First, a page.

Provider satisfaction with any EHR often rests on the ability to personalize and accelerate their particular workflows. That personalization, and all the other customizations that help make a practice efficient, usually rests on the shoulders of an EHR administrator who is responsible for overseeing and maintaining the system.
As a product organization, we spend a lot of energy on improving the experience of providers and staff. But we also knew that if the features we created to enhance their experience could not be configured effectively, we would still be missing opportunities to improve provider experience. And we needed to better understand the full breadth of things competing for the admins’ attention and bandwidth, which might stand in the way of their ability to optimally customize the system.
How might we increase the likelihood that features requiring configuration - those we know have potential to improve provider satisfaction - are adopted?
As an experience designer, the plight of those who have to maintain the system has long been a keen interest of mine. In fact, during my previous life as a site creator and advocate for design in the Drupal community, I even wrote a series of books for O'Reilly aimed at site builders, and I often gave presentations on the need to improve site builder and content admin experience. By the time I was approached to take on this work, I had already observed several ways in which configuration experiences could make an administrator’s life more difficult, and I put together a research plan that would help us understand:
The full research effort combined data from previous efforts to look at configuration experiences, combined with about a dozen interviews with EHR admins across a variety of practice sizes and specialties. To help broaden the reach of this work early on and get some help with analysis, I also invited designers from across the business to help listen in on the interviews and take notes.
The initial output of this research identified three specific personas that came into play during the lifecycle of a client’s experience with the EHR:
These personas interacted within a handful of "critical moments" I was able to identify and map each persona’s role in. Two of these moments - preparing for a release and adding/removing providers from the system - I was able to flesh out more detail around, and frame specific challenges within each moment that had potential to interfere with feature adoption decisions.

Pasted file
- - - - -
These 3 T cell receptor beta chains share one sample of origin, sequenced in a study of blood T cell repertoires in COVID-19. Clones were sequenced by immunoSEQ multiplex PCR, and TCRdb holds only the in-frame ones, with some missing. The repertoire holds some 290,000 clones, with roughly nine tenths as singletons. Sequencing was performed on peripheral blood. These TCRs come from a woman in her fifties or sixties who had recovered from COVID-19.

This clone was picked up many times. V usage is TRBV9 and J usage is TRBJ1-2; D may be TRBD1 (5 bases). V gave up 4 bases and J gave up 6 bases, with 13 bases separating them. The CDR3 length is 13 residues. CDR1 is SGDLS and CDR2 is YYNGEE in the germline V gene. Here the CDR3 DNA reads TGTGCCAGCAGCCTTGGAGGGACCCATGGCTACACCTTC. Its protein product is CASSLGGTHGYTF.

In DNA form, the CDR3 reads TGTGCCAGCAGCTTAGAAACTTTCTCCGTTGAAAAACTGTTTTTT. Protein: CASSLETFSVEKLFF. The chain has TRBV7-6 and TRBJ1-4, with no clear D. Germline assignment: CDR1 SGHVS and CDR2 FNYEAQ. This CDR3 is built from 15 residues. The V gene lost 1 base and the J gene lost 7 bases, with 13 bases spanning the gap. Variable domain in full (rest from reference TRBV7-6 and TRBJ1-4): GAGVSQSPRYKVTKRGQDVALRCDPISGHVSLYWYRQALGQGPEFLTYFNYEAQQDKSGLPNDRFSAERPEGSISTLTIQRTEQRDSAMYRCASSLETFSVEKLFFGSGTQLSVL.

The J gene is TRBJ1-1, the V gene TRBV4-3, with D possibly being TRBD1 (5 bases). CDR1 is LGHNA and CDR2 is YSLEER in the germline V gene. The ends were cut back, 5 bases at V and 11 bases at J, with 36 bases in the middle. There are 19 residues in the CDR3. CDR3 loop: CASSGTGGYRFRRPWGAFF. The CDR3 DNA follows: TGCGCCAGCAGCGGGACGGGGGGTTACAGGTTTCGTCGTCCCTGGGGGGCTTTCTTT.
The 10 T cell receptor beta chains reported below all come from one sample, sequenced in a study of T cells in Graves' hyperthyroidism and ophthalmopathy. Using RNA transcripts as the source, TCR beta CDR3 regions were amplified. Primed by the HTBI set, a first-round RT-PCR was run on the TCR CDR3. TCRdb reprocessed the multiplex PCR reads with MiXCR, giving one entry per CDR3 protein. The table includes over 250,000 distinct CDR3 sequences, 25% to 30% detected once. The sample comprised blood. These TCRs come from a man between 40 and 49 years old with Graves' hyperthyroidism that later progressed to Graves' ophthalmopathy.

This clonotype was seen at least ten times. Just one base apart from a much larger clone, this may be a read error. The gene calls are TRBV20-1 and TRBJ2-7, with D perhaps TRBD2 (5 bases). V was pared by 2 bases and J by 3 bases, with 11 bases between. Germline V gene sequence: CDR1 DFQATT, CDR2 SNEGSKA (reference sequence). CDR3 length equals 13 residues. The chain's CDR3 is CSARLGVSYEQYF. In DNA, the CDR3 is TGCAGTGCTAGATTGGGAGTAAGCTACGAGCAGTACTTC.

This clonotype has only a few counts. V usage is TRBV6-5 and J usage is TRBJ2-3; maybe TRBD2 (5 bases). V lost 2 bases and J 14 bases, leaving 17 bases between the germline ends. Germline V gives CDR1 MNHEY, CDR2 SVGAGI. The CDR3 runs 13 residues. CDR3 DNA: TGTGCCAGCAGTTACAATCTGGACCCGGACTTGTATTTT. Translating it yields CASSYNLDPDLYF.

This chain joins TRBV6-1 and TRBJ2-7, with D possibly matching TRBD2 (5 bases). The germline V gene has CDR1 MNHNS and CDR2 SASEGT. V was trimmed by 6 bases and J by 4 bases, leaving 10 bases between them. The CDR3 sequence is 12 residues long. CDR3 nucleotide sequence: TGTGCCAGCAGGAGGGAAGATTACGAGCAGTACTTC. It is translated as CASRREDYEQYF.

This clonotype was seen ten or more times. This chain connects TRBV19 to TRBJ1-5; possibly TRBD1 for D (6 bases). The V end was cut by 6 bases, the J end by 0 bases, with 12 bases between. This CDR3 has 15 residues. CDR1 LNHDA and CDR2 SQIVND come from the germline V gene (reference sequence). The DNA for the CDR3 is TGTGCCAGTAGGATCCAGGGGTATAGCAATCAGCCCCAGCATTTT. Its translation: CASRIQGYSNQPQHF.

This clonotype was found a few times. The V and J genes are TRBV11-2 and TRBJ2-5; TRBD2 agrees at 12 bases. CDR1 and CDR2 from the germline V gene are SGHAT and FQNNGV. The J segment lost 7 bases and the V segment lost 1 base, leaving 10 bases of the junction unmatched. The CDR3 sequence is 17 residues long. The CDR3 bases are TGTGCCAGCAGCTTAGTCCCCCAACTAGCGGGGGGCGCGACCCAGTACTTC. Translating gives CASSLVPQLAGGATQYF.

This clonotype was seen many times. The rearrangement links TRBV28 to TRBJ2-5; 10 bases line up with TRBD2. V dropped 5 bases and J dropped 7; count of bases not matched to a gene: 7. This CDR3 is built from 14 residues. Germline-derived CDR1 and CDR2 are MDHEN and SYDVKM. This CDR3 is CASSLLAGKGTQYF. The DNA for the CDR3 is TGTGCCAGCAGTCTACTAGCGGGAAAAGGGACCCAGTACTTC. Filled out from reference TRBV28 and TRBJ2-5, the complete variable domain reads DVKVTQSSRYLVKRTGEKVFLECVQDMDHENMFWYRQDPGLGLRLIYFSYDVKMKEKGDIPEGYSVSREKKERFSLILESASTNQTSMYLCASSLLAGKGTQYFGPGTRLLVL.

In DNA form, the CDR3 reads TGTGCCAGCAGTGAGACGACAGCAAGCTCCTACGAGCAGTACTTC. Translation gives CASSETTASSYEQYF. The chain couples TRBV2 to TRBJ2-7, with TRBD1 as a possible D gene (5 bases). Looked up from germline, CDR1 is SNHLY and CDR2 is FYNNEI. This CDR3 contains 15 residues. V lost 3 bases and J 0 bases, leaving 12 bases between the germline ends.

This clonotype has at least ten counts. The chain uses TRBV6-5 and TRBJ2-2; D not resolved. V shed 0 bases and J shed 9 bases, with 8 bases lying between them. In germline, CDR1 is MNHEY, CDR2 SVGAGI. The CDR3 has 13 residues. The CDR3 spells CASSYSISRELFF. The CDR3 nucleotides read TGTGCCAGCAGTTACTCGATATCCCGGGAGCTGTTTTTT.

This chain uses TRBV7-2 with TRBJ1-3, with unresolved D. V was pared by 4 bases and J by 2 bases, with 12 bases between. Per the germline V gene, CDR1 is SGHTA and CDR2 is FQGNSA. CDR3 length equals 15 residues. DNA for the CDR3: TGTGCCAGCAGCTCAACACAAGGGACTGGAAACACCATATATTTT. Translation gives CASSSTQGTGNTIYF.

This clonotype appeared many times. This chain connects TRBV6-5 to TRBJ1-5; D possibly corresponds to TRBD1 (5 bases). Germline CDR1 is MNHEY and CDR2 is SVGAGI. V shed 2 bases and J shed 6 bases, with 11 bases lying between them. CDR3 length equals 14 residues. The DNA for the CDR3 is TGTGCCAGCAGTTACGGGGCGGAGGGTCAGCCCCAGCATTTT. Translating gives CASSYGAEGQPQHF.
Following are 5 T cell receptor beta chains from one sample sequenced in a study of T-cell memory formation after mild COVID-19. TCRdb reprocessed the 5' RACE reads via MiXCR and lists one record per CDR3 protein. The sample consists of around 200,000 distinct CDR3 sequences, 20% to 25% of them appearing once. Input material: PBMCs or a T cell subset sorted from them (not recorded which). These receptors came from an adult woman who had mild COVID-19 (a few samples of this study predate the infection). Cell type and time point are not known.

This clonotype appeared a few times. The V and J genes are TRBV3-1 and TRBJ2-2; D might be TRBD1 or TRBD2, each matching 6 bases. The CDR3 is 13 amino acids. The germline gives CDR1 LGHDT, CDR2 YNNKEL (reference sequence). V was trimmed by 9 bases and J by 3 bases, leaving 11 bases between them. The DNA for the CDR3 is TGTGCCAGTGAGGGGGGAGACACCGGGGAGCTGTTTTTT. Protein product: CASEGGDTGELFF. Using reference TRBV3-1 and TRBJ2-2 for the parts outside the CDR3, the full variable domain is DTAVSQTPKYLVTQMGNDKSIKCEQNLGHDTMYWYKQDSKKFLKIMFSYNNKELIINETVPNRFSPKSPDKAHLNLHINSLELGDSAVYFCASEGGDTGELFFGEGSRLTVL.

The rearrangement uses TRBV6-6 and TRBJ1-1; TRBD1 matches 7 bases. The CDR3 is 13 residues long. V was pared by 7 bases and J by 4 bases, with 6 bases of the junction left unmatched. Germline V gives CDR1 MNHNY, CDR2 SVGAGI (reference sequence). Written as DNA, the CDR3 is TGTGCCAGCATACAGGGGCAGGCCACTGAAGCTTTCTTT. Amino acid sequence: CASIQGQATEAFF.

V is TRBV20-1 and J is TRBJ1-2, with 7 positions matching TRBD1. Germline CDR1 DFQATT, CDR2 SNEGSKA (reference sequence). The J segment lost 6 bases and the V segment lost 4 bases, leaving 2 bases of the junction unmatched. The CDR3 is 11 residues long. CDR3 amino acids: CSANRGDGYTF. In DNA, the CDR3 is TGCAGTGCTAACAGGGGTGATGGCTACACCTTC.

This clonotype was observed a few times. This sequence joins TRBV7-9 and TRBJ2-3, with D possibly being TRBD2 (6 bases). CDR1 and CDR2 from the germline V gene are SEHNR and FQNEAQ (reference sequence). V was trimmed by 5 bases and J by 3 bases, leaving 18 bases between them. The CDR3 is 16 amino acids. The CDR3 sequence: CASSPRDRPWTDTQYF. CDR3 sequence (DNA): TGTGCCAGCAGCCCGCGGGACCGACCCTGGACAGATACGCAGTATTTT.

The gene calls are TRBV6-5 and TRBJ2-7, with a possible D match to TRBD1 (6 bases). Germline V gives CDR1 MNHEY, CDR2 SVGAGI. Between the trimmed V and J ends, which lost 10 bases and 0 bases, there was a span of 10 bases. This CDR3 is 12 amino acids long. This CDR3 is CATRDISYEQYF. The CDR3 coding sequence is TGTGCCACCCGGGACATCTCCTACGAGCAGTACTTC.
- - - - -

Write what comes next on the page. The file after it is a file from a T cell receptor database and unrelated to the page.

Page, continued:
All this was represented in two key artifacts:
Over the next several months, this work was socialized across multiple areas of the business, including our client-facing teams and the folks who prepped training content for releases. Teams across R&D started referring to the personas and principles as they created new and updated configuration experiences, and they added their research to the growing body of wisdom around Wendy’s experiences - and configuration more broadly. Outside R&D, this research also catalyzed a handful of important changes to various components of our release process:
Since this research was completed, leadership in Clinicals has continued to beat the drum of creating better configuration experiences, and created a 2022 OKR and cross-functional initiative to define what optimal configuration of Clinicals looks like, with a plan to improve various aspects of how we configure and deploy the product across specialties. I have been leading this initiative with Megan Patterson from Clinicals Product Strategy spring 2022, which has allowed us to mobilize partners from across the business to help us envision and create what a better future looks like.
l was also able to contribute to an R&D hackathon project in Summer 2021, which resulted in a React framework for admin pages that has best practices baked into it, based on my initial research into configuration experience. The project won two separate Hackathon awards: “Most Useful” and "People's Choice," and was picked up by our Design Systems team. In July 2022, I started working on an initiative with folks across R&D to align on interaction standards for admin experiences and incorporate them into the framework. The goal of this work is to make it easier for teams to deploy effective configuration experiences across the application - including rebuilding old and outdated pages in the new framework.